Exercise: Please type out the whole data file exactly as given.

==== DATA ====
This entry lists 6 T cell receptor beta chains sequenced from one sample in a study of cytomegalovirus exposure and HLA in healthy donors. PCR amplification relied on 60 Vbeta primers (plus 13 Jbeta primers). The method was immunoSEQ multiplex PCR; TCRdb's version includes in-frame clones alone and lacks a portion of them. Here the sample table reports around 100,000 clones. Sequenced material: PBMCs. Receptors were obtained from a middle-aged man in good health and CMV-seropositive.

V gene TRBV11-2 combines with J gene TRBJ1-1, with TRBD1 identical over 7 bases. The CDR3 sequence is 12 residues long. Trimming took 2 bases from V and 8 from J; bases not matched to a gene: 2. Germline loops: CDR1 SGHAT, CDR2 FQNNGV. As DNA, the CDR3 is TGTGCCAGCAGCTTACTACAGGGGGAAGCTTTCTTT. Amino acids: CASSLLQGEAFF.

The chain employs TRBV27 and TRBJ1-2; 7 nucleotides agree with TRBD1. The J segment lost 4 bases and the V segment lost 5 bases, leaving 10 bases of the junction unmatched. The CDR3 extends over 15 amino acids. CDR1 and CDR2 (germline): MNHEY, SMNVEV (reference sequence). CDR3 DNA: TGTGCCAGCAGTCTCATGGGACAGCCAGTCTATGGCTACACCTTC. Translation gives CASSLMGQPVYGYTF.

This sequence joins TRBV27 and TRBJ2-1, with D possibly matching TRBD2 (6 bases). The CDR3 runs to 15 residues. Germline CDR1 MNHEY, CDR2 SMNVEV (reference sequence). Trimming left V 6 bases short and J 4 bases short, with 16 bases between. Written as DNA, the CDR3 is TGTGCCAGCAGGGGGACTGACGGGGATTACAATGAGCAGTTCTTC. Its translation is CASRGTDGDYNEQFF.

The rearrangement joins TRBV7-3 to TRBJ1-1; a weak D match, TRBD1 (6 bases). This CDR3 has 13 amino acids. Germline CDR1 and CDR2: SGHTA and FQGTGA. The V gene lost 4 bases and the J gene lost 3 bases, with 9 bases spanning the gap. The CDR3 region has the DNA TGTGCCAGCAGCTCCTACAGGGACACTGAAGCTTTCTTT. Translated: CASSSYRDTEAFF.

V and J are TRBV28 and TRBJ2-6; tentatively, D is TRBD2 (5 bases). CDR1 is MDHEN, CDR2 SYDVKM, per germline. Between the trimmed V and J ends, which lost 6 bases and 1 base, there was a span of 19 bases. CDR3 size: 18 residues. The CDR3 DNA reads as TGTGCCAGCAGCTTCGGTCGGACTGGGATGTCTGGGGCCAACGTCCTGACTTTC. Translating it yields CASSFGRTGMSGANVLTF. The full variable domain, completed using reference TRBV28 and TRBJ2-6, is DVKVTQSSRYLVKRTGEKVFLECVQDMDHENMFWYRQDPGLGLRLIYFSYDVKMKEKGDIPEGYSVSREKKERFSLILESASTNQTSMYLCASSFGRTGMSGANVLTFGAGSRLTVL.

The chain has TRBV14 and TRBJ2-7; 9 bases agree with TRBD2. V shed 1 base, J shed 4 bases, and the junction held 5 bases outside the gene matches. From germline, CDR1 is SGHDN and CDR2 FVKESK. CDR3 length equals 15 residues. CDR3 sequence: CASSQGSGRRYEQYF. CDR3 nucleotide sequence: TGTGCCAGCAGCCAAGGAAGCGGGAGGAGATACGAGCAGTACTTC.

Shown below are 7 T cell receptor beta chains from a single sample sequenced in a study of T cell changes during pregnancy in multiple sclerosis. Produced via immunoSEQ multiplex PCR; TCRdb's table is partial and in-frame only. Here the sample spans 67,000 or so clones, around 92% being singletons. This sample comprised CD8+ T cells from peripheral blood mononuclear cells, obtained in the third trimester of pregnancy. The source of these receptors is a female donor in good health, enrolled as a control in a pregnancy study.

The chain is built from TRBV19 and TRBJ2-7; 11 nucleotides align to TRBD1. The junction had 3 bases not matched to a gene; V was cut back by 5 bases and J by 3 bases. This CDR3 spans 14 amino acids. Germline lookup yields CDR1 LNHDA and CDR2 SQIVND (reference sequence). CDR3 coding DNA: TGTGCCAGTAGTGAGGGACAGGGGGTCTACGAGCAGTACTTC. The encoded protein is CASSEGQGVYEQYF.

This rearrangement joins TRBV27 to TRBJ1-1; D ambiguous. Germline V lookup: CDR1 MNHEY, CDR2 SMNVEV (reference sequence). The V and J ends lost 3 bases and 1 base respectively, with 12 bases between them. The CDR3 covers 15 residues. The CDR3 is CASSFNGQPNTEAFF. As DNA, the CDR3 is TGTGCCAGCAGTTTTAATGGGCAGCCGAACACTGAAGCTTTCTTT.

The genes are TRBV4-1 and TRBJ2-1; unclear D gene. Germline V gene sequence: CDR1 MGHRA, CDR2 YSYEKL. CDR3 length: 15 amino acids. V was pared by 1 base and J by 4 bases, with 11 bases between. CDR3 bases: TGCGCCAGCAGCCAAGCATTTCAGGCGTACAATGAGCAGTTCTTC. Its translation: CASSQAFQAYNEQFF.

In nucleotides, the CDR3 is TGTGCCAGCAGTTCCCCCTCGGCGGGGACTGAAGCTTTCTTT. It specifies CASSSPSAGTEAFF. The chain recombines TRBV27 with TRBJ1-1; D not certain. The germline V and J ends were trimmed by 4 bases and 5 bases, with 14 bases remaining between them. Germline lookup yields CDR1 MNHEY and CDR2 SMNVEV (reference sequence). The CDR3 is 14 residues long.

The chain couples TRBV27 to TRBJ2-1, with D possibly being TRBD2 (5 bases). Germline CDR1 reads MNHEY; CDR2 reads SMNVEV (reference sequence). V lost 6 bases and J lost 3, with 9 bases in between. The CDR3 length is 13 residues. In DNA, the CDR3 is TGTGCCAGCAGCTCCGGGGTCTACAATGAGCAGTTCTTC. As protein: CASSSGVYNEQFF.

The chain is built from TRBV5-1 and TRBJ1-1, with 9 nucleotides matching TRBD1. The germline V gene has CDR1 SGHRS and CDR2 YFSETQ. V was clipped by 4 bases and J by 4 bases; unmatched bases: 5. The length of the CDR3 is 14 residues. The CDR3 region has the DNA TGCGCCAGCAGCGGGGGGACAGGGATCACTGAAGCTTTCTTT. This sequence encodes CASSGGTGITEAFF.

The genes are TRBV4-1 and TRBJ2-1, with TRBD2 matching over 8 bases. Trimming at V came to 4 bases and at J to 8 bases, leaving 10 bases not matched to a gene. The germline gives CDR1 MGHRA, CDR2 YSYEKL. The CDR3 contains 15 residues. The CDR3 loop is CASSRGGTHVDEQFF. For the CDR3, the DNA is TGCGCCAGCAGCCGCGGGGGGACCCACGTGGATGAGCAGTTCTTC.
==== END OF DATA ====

This entry lists 6 T cell receptor beta chains sequenced from one sample in a study of cytomegalovirus exposure and HLA in healthy donors. PCR amplification relied on 60 Vbeta primers (plus 13 Jbeta primers). The method was immunoSEQ multiplex PCR; TCRdb's version includes in-frame clones alone and lacks a portion of them. Here the sample table reports around 100,000 clones. Sequenced material: PBMCs. Receptors were obtained from a middle-aged man in good health and CMV-seropositive.

V gene TRBV11-2 combines with J gene TRBJ1-1, with TRBD1 identical over 7 bases. The CDR3 sequence is 12 residues long. Trimming took 2 bases from V and 8 from J; bases not matched to a gene: 2. Germline loops: CDR1 SGHAT, CDR2 FQNNGV. As DNA, the CDR3 is TGTGCCAGCAGCTTACTACAGGGGGAAGCTTTCTTT. Amino acids: CASSLLQGEAFF.

The chain employs TRBV27 and TRBJ1-2; 7 nucleotides agree with TRBD1. The J segment lost 4 bases and the V segment lost 5 bases, leaving 10 bases of the junction unmatched. The CDR3 extends over 15 amino acids. CDR1 and CDR2 (germline): MNHEY, SMNVEV (reference sequence). CDR3 DNA: TGTGCCAGCAGTCTCATGGGACAGCCAGTCTATGGCTACACCTTC. Translation gives CASSLMGQPVYGYTF.

This sequence joins TRBV27 and TRBJ2-1, with D possibly matching TRBD2 (6 bases). The CDR3 runs to 15 residues. Germline CDR1 MNHEY, CDR2 SMNVEV (reference sequence). Trimming left V 6 bases short and J 4 bases short, with 16 bases between. Written as DNA, the CDR3 is TGTGCCAGCAGGGGGACTGACGGGGATTACAATGAGCAGTTCTTC. Its translation is CASRGTDGDYNEQFF.

The rearrangement joins TRBV7-3 to TRBJ1-1; a weak D match, TRBD1 (6 bases). This CDR3 has 13 amino acids. Germline CDR1 and CDR2: SGHTA and FQGTGA. The V gene lost 4 bases and the J gene lost 3 bases, with 9 bases spanning the gap. The CDR3 region has the DNA TGTGCCAGCAGCTCCTACAGGGACACTGAAGCTTTCTTT. Translated: CASSSYRDTEAFF.

V and J are TRBV28 and TRBJ2-6; tentatively, D is TRBD2 (5 bases). CDR1 is MDHEN, CDR2 SYDVKM, per germline. Between the trimmed V and J ends, which lost 6 bases and 1 base, there was a span of 19 bases. CDR3 size: 18 residues. The CDR3 DNA reads as TGTGCCAGCAGCTTCGGTCGGACTGGGATGTCTGGGGCCAACGTCCTGACTTTC. Translating it yields CASSFGRTGMSGANVLTF. The full variable domain, completed using reference TRBV28 and TRBJ2-6, is DVKVTQSSRYLVKRTGEKVFLECVQDMDHENMFWYRQDPGLGLRLIYFSYDVKMKEKGDIPEGYSVSREKKERFSLILESASTNQTSMYLCASSFGRTGMSGANVLTFGAGSRLTVL.

The chain has TRBV14 and TRBJ2-7; 9 bases agree with TRBD2. V shed 1 base, J shed 4 bases, and the junction held 5 bases outside the gene matches. From germline, CDR1 is SGHDN and CDR2 FVKESK. CDR3 length equals 15 residues. CDR3 sequence: CASSQGSGRRYEQYF. CDR3 nucleotide sequence: TGTGCCAGCAGCCAAGGAAGCGGGAGGAGATACGAGCAGTACTTC.

Shown below are 7 T cell receptor beta chains from a single sample sequenced in a study of T cell changes during pregnancy in multiple sclerosis. Produced via immunoSEQ multiplex PCR; TCRdb's table is partial and in-frame only. Here the sample spans 67,000 or so clones, around 92% being singletons. This sample comprised CD8+ T cells from peripheral blood mononuclear cells, obtained in the third trimester of pregnancy. The source of these receptors is a female donor in good health, enrolled as a control in a pregnancy study.

The chain is built from TRBV19 and TRBJ2-7; 11 nucleotides align to TRBD1. The junction had 3 bases not matched to a gene; V was cut back by 5 bases and J by 3 bases. This CDR3 spans 14 amino acids. Germline lookup yields CDR1 LNHDA and CDR2 SQIVND (reference sequence). CDR3 coding DNA: TGTGCCAGTAGTGAGGGACAGGGGGTCTACGAGCAGTACTTC. The encoded protein is CASSEGQGVYEQYF.

This rearrangement joins TRBV27 to TRBJ1-1; D ambiguous. Germline V lookup: CDR1 MNHEY, CDR2 SMNVEV (reference sequence). The V and J ends lost 3 bases and 1 base respectively, with 12 bases between them. The CDR3 covers 15 residues. The CDR3 is CASSFNGQPNTEAFF. As DNA, the CDR3 is TGTGCCAGCAGTTTTAATGGGCAGCCGAACACTGAAGCTTTCTTT.

The genes are TRBV4-1 and TRBJ2-1; unclear D gene. Germline V gene sequence: CDR1 MGHRA, CDR2 YSYEKL. CDR3 length: 15 amino acids. V was pared by 1 base and J by 4 bases, with 11 bases between. CDR3 bases: TGCGCCAGCAGCCAAGCATTTCAGGCGTACAATGAGCAGTTCTTC. Its translation: CASSQAFQAYNEQFF.

In nucleotides, the CDR3 is TGTGCCAGCAGTTCCCCCTCGGCGGGGACTGAAGCTTTCTTT. It specifies CASSSPSAGTEAFF. The chain recombines TRBV27 with TRBJ1-1; D not certain. The germline V and J ends were trimmed by 4 bases and 5 bases, with 14 bases remaining between them. Germline lookup yields CDR1 MNHEY and CDR2 SMNVEV (reference sequence). The CDR3 is 14 residues long.

The chain couples TRBV27 to TRBJ2-1, with D possibly being TRBD2 (5 bases). Germline CDR1 reads MNHEY; CDR2 reads SMNVEV (reference sequence). V lost 6 bases and J lost 3, with 9 bases in between. The CDR3 length is 13 residues. In DNA, the CDR3 is TGTGCCAGCAGCTCCGGGGTCTACAATGAGCAGTTCTTC. As protein: CASSSGVYNEQFF.

The chain is built from TRBV5-1 and TRBJ1-1, with 9 nucleotides matching TRBD1. The germline V gene has CDR1 SGHRS and CDR2 YFSETQ. V was clipped by 4 bases and J by 4 bases; unmatched bases: 5. The length of the CDR3 is 14 residues. The CDR3 region has the DNA TGCGCCAGCAGCGGGGGGACAGGGATCACTGAAGCTTTCTTT. This sequence encodes CASSGGTGITEAFF.

The genes are TRBV4-1 and TRBJ2-1, with TRBD2 matching over 8 bases. Trimming at V came to 4 bases and at J to 8 bases, leaving 10 bases not matched to a gene. The germline gives CDR1 MGHRA, CDR2 YSYEKL. The CDR3 contains 15 residues. The CDR3 loop is CASSRGGTHVDEQFF. For the CDR3, the DNA is TGCGCCAGCAGCCGCGGGGGGACCCACGTGGATGAGCAGTTCTTC.